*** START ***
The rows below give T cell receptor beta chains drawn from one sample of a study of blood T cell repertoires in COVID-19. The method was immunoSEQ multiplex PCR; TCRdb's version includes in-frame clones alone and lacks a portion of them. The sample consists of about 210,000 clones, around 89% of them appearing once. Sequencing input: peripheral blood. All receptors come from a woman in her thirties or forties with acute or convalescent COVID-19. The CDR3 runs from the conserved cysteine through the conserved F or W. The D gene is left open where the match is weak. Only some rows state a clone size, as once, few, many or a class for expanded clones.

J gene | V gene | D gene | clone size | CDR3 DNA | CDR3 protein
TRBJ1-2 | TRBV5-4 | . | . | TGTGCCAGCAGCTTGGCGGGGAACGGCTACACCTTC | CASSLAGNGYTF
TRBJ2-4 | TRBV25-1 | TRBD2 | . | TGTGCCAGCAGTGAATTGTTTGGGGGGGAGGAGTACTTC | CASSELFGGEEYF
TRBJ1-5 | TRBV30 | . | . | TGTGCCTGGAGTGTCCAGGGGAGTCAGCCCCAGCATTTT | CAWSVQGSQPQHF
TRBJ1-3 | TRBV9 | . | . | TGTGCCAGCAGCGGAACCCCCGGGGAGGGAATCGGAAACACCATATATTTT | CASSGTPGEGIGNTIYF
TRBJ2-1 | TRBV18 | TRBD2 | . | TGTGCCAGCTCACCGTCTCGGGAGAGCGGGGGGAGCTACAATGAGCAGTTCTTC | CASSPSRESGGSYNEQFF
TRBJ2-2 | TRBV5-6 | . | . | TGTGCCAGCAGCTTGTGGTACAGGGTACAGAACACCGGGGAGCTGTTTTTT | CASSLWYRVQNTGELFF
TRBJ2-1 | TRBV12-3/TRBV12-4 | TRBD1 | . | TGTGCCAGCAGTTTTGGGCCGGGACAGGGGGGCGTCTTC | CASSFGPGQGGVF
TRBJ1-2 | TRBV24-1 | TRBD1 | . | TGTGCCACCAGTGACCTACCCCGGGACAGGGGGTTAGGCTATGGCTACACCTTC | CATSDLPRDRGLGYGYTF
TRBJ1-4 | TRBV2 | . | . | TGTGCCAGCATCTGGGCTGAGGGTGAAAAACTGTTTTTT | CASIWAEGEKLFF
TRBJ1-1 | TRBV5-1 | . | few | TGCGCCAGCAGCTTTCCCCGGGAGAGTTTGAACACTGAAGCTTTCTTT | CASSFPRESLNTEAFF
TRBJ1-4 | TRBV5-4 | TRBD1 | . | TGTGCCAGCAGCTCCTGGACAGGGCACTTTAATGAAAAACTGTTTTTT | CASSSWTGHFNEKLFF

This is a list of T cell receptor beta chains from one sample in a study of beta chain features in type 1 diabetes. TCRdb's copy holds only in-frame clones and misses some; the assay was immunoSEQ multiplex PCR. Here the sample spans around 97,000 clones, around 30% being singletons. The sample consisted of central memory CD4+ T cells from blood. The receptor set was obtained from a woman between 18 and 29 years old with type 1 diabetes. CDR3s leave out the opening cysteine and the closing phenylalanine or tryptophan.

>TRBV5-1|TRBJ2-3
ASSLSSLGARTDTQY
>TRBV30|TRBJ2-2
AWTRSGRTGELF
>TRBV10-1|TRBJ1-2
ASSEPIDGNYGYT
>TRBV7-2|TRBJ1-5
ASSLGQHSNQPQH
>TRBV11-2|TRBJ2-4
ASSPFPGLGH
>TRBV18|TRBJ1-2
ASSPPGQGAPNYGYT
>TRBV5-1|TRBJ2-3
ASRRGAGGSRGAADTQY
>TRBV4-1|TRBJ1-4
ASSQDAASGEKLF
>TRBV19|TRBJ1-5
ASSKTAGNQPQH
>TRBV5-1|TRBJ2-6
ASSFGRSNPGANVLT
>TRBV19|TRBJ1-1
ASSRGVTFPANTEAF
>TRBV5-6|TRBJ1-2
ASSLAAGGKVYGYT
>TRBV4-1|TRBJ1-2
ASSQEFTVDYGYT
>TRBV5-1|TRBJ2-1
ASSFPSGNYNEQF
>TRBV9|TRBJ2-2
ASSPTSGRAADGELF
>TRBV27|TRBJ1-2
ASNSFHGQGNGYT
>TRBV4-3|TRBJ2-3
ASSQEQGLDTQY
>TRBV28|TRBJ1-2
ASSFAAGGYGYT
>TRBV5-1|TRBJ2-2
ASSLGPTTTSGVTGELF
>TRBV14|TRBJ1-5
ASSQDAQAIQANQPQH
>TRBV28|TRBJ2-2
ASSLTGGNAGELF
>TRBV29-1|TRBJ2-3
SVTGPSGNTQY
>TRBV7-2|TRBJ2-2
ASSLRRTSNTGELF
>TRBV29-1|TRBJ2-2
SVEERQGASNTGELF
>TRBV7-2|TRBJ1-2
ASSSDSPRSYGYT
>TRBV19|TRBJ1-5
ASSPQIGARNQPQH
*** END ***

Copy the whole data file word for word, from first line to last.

The rows below give T cell receptor beta chains drawn from one sample of a study of blood T cell repertoires in COVID-19. The method was immunoSEQ multiplex PCR; TCRdb's version includes in-frame clones alone and lacks a portion of them. The sample consists of about 210,000 clones, around 89% of them appearing once. Sequencing input: peripheral blood. All receptors come from a woman in her thirties or forties with acute or convalescent COVID-19. The CDR3 runs from the conserved cysteine through the conserved F or W. The D gene is left open where the match is weak. Only some rows state a clone size, as once, few, many or a class for expanded clones.

J gene | V gene | D gene | clone size | CDR3 DNA | CDR3 protein
TRBJ1-2 | TRBV5-4 | . | . | TGTGCCAGCAGCTTGGCGGGGAACGGCTACACCTTC | CASSLAGNGYTF
TRBJ2-4 | TRBV25-1 | TRBD2 | . | TGTGCCAGCAGTGAATTGTTTGGGGGGGAGGAGTACTTC | CASSELFGGEEYF
TRBJ1-5 | TRBV30 | . | . | TGTGCCTGGAGTGTCCAGGGGAGTCAGCCCCAGCATTTT | CAWSVQGSQPQHF
TRBJ1-3 | TRBV9 | . | . | TGTGCCAGCAGCGGAACCCCCGGGGAGGGAATCGGAAACACCATATATTTT | CASSGTPGEGIGNTIYF
TRBJ2-1 | TRBV18 | TRBD2 | . | TGTGCCAGCTCACCGTCTCGGGAGAGCGGGGGGAGCTACAATGAGCAGTTCTTC | CASSPSRESGGSYNEQFF
TRBJ2-2 | TRBV5-6 | . | . | TGTGCCAGCAGCTTGTGGTACAGGGTACAGAACACCGGGGAGCTGTTTTTT | CASSLWYRVQNTGELFF
TRBJ2-1 | TRBV12-3/TRBV12-4 | TRBD1 | . | TGTGCCAGCAGTTTTGGGCCGGGACAGGGGGGCGTCTTC | CASSFGPGQGGVF
TRBJ1-2 | TRBV24-1 | TRBD1 | . | TGTGCCACCAGTGACCTACCCCGGGACAGGGGGTTAGGCTATGGCTACACCTTC | CATSDLPRDRGLGYGYTF
TRBJ1-4 | TRBV2 | . | . | TGTGCCAGCATCTGGGCTGAGGGTGAAAAACTGTTTTTT | CASIWAEGEKLFF
TRBJ1-1 | TRBV5-1 | . | few | TGCGCCAGCAGCTTTCCCCGGGAGAGTTTGAACACTGAAGCTTTCTTT | CASSFPRESLNTEAFF
TRBJ1-4 | TRBV5-4 | TRBD1 | . | TGTGCCAGCAGCTCCTGGACAGGGCACTTTAATGAAAAACTGTTTTTT | CASSSWTGHFNEKLFF

This is a list of T cell receptor beta chains from one sample in a study of beta chain features in type 1 diabetes. TCRdb's copy holds only in-frame clones and misses some; the assay was immunoSEQ multiplex PCR. Here the sample spans around 97,000 clones, around 30% being singletons. The sample consisted of central memory CD4+ T cells from blood. The receptor set was obtained from a woman between 18 and 29 years old with type 1 diabetes. CDR3s leave out the opening cysteine and the closing phenylalanine or tryptophan.

>TRBV5-1|TRBJ2-3
ASSLSSLGARTDTQY
>TRBV30|TRBJ2-2
AWTRSGRTGELF
>TRBV10-1|TRBJ1-2
ASSEPIDGNYGYT
>TRBV7-2|TRBJ1-5
ASSLGQHSNQPQH
>TRBV11-2|TRBJ2-4
ASSPFPGLGH
>TRBV18|TRBJ1-2
ASSPPGQGAPNYGYT
>TRBV5-1|TRBJ2-3
ASRRGAGGSRGAADTQY
>TRBV4-1|TRBJ1-4
ASSQDAASGEKLF
>TRBV19|TRBJ1-5
ASSKTAGNQPQH
>TRBV5-1|TRBJ2-6
ASSFGRSNPGANVLT
>TRBV19|TRBJ1-1
ASSRGVTFPANTEAF
>TRBV5-6|TRBJ1-2
ASSLAAGGKVYGYT
>TRBV4-1|TRBJ1-2
ASSQEFTVDYGYT
>TRBV5-1|TRBJ2-1
ASSFPSGNYNEQF
>TRBV9|TRBJ2-2
ASSPTSGRAADGELF
>TRBV27|TRBJ1-2
ASNSFHGQGNGYT
>TRBV4-3|TRBJ2-3
ASSQEQGLDTQY
>TRBV28|TRBJ1-2
ASSFAAGGYGYT
>TRBV5-1|TRBJ2-2
ASSLGPTTTSGVTGELF
>TRBV14|TRBJ1-5
ASSQDAQAIQANQPQH
>TRBV28|TRBJ2-2
ASSLTGGNAGELF
>TRBV29-1|TRBJ2-3
SVTGPSGNTQY
>TRBV7-2|TRBJ2-2
ASSLRRTSNTGELF
>TRBV29-1|TRBJ2-2
SVEERQGASNTGELF
>TRBV7-2|TRBJ1-2
ASSSDSPRSYGYT
>TRBV19|TRBJ1-5
ASSPQIGARNQPQH